6. Fire Extinguishers

Vessels with enclosed living spaces, enclosed engine compartments, permanent fuel tanks, or have flammable and highly combustible materials must have a fire extinguisher.

For boats 16 to less than 26 feet, one B-I approved hand portable fire extinguisher will suffice; however, you will need two B-I types or one B-II portable extinguisher for larger vessels.

7. Backfire Flame Arrestor

Modern boats are required to have a way of controlling backfire flames. For each carburetor of all gasoline-powered vessels, one Coast Guard-approved device is required by law.

8. Marine Sanitation Devices

For larger vessels with an on-board toilet, the law requires you to have a Coast Guard-certified Type I or Type II flow-through or Type III holding tank as a marine sanitation device. This ensures that the excrement will not harm or pollute the marine biodiversity.

9. Ventilation

For boats that were built after 1940 with an enclosed gasoline engine or fuel tank, you are required by law to have natural ventilation. For vessels created after 1980, there must be an exhaust blower. 

To efficiently ventilate the bilges of closed engine and fuel tank compartments at least two ventilation ducts with fitted cowls are required.

5 Things That Aren’t Required by Law but Are Good to Have on Your Boat

The things you need on a boat by law have one purpose; to ensure safety. These things provide you the ease of mind that you are 100% prepared for any situation. Other than these mandatory items, here is a list of things that would be handy on any boating trip:

1. First Aid Kits

From small cuts to life-threatening incidents, the first few minutes are the most crucial. Have a first aid kit onboard every time you are out on the water to address common injuries. This can help you save a life until you dock or paramedics arrive.

The Goglobe Boat Safety Kit for Boating includes all the minimum safety requirements for boating.

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It includes 60 feet of floatable rope, strobe light, distress flag, signal mirror, a 12-function multitool, and a rescue whistle.

2. Sun Protection

Too much sun is bad for your skin. Use an ample amount of sunblock. If you plan to have a refreshing dip in the water while you are out on your boating trip, be aware, and choose a coral safe sunblock.

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By doing so, you can enjoy your time and the sun without damaging the environment’s natural ecology.

3. Extra Fuel

It is extremely troublesome to be stuck in the middle of a boating trip because of the lack of fuel. So make sure you have enough. Should you want to be extra cautious and store some extra fuel, make sure to use certified and proper containers. Also remember to store any extra fuel containers responsibly, away from any open burning or sparks.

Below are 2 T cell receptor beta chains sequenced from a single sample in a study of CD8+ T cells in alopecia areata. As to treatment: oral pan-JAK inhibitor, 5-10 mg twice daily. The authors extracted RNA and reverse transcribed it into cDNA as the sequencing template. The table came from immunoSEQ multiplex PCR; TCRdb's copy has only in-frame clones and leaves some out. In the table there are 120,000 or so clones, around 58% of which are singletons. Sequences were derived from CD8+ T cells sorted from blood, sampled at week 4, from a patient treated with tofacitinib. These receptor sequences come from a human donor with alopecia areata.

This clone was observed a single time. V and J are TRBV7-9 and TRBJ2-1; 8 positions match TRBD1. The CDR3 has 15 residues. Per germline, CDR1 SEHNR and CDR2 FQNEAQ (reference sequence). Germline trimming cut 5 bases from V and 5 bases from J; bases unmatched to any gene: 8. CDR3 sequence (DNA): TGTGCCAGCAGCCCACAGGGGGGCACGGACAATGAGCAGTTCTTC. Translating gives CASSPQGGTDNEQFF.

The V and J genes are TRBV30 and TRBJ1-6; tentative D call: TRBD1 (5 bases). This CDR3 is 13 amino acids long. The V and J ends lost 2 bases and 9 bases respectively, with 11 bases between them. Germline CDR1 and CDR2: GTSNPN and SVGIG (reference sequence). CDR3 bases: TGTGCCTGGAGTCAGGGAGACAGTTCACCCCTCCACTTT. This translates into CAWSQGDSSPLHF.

4. Radios

The best way to ask for help when you are on the water is by using a radio. Your cellular phone won’t always be reliable especially if you are on open water or fishing far from neighboring towns. Always have a reliable radio with you.

5. Tool Kit

One of the leading reasons behind boating injuries is mechanical failure. Make sure you have a handy tool kit ready with the necessary tools for immediate repairs. It never hurts to be extra cautious.

Conclusion – 9 Items Required on a Boat By Law

To have a fun and easy-going boating trip always keep yours and everyone else’s safety a top priority. Having a safe trip means equipping yourself with all the things you need on a boat by law and learning how to use these items properly.

Be responsible and do a full checklist of what you have in your boat before going out in to the water. Always have the following items on board with you before using your boat:

  1. Personal Flotation Devices (PFD): NRS cVest Mesh Back PFD Click here to see it on Amazon – Our #1 Top Pick!
  2. State Registration
  3. State Numbering and Letters
  4. Visual Distress Signals
  5. Sound Producing Devices
  6. Fire Extinguishers
  7. Backfire Flame Arrestor
  8. Marine Sanitation Devices
  9. Ventilation

Regardless of what kind of boating adventure you have in mind, these are the basic devices you need to have on you at all times. They are not just required by law but are very practical and useful to have in your boat.

Abiding by the law means having a worry free adventure. Be responsible and observant of your surroundings to prepare you for any situation you might encounter. It never hurts to be prepared and cautious. Make sure to double check your vessel for any corrosion, leaks, or lack of equipment today, and enjoy great peace of mind on the water!